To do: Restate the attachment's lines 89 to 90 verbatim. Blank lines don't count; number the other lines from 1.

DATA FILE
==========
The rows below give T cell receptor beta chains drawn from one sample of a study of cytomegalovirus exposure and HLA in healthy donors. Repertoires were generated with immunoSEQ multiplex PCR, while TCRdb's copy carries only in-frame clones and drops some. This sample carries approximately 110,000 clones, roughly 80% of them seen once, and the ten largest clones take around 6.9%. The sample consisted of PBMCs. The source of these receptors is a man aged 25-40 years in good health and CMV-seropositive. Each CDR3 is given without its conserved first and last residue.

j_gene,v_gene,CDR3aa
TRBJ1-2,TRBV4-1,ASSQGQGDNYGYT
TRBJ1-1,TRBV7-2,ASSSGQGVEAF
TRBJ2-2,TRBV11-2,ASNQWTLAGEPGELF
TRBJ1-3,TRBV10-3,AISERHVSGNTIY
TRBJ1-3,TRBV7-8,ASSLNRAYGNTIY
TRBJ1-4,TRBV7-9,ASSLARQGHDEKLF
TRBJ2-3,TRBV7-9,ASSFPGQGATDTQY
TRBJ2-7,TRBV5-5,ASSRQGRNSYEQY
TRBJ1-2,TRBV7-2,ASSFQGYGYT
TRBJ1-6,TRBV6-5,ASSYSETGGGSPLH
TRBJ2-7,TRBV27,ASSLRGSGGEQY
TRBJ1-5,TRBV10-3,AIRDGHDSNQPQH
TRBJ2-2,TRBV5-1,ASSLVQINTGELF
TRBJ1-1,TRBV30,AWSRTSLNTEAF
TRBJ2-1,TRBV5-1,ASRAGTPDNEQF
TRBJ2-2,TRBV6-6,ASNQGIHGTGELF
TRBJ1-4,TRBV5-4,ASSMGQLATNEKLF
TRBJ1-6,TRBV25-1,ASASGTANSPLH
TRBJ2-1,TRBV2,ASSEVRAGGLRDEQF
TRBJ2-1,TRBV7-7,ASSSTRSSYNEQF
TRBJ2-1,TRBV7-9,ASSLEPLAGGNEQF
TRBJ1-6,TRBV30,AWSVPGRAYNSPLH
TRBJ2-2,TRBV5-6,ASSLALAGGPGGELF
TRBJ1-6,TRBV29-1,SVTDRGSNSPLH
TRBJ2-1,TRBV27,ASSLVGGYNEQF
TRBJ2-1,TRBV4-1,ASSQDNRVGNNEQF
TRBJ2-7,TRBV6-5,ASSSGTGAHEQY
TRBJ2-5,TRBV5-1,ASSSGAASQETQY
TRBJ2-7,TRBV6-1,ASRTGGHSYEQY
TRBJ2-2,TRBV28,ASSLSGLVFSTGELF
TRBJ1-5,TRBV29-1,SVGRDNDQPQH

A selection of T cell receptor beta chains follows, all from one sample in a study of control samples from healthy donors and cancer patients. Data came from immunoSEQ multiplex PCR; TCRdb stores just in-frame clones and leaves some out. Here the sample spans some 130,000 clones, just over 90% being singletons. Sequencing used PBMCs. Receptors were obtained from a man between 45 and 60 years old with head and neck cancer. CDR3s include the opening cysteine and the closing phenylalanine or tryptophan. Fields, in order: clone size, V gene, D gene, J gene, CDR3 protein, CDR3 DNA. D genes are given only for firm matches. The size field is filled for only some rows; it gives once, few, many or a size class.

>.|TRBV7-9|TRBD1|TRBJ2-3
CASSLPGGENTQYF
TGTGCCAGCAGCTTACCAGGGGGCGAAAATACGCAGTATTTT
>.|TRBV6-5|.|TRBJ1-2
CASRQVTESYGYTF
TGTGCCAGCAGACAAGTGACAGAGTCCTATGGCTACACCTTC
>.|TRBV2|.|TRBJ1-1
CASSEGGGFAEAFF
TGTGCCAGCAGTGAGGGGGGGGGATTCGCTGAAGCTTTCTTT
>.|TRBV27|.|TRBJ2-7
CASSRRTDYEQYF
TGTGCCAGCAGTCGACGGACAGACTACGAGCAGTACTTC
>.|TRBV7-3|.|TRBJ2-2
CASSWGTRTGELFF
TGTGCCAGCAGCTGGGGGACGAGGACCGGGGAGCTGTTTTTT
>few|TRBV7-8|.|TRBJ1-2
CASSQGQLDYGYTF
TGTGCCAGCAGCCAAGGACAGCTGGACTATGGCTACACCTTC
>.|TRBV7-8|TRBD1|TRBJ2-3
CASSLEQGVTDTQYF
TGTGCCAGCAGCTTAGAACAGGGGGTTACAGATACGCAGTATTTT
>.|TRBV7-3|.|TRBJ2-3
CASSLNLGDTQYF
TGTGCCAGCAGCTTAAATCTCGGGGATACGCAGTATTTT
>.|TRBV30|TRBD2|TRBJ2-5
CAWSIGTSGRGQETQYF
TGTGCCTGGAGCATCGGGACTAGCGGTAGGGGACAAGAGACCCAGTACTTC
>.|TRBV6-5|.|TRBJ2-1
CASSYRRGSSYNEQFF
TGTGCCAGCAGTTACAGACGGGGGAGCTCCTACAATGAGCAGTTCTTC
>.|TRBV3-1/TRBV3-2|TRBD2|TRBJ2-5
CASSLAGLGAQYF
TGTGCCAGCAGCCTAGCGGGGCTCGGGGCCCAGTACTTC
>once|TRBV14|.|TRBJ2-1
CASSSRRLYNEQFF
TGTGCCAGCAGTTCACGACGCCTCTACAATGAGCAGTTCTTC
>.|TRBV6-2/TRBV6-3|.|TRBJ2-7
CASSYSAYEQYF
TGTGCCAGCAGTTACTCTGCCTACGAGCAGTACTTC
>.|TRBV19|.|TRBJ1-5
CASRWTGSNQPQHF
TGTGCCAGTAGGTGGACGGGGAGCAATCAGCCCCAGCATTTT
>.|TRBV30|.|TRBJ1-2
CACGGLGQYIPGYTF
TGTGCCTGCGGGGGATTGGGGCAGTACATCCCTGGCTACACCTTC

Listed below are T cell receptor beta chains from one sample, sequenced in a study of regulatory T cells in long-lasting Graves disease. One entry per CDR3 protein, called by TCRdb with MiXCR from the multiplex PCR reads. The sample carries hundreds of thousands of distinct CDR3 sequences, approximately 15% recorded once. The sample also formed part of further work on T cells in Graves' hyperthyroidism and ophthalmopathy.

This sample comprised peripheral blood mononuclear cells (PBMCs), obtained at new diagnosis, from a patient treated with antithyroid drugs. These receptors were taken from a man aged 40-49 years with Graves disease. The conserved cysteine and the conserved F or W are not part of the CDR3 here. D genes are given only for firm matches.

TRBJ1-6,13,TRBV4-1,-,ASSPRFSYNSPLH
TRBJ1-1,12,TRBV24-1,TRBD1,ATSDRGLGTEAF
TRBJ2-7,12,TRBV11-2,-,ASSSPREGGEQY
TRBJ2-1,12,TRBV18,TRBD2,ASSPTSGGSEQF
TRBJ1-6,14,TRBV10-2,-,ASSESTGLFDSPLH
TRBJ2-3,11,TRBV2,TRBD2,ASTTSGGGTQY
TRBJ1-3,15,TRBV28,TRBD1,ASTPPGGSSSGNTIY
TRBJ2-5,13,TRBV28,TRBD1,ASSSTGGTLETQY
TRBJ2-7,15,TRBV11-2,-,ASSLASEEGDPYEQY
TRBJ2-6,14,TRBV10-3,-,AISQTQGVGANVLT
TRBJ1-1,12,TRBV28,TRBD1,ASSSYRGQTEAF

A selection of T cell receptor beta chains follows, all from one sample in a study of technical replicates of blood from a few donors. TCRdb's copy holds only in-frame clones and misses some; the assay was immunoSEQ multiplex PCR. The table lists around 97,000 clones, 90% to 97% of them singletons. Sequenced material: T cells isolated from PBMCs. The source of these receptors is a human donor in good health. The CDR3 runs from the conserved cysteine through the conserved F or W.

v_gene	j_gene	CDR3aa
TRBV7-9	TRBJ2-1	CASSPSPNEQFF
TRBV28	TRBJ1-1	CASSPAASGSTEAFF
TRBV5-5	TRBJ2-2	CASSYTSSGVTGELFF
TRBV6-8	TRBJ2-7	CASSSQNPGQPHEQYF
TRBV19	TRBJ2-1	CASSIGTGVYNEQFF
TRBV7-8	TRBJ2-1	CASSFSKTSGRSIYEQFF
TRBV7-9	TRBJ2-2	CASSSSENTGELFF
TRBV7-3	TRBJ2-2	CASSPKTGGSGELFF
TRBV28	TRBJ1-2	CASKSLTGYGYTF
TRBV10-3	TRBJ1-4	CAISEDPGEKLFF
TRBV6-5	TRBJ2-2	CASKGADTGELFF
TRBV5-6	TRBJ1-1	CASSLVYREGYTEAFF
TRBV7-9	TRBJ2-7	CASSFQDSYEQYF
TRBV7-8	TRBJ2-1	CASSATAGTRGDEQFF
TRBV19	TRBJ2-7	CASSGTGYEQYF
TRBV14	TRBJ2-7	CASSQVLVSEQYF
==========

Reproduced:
TRBJ2-5,13,TRBV28,TRBD1,ASSSTGGTLETQY
TRBJ2-7,15,TRBV11-2,-,ASSLASEEGDPYEQY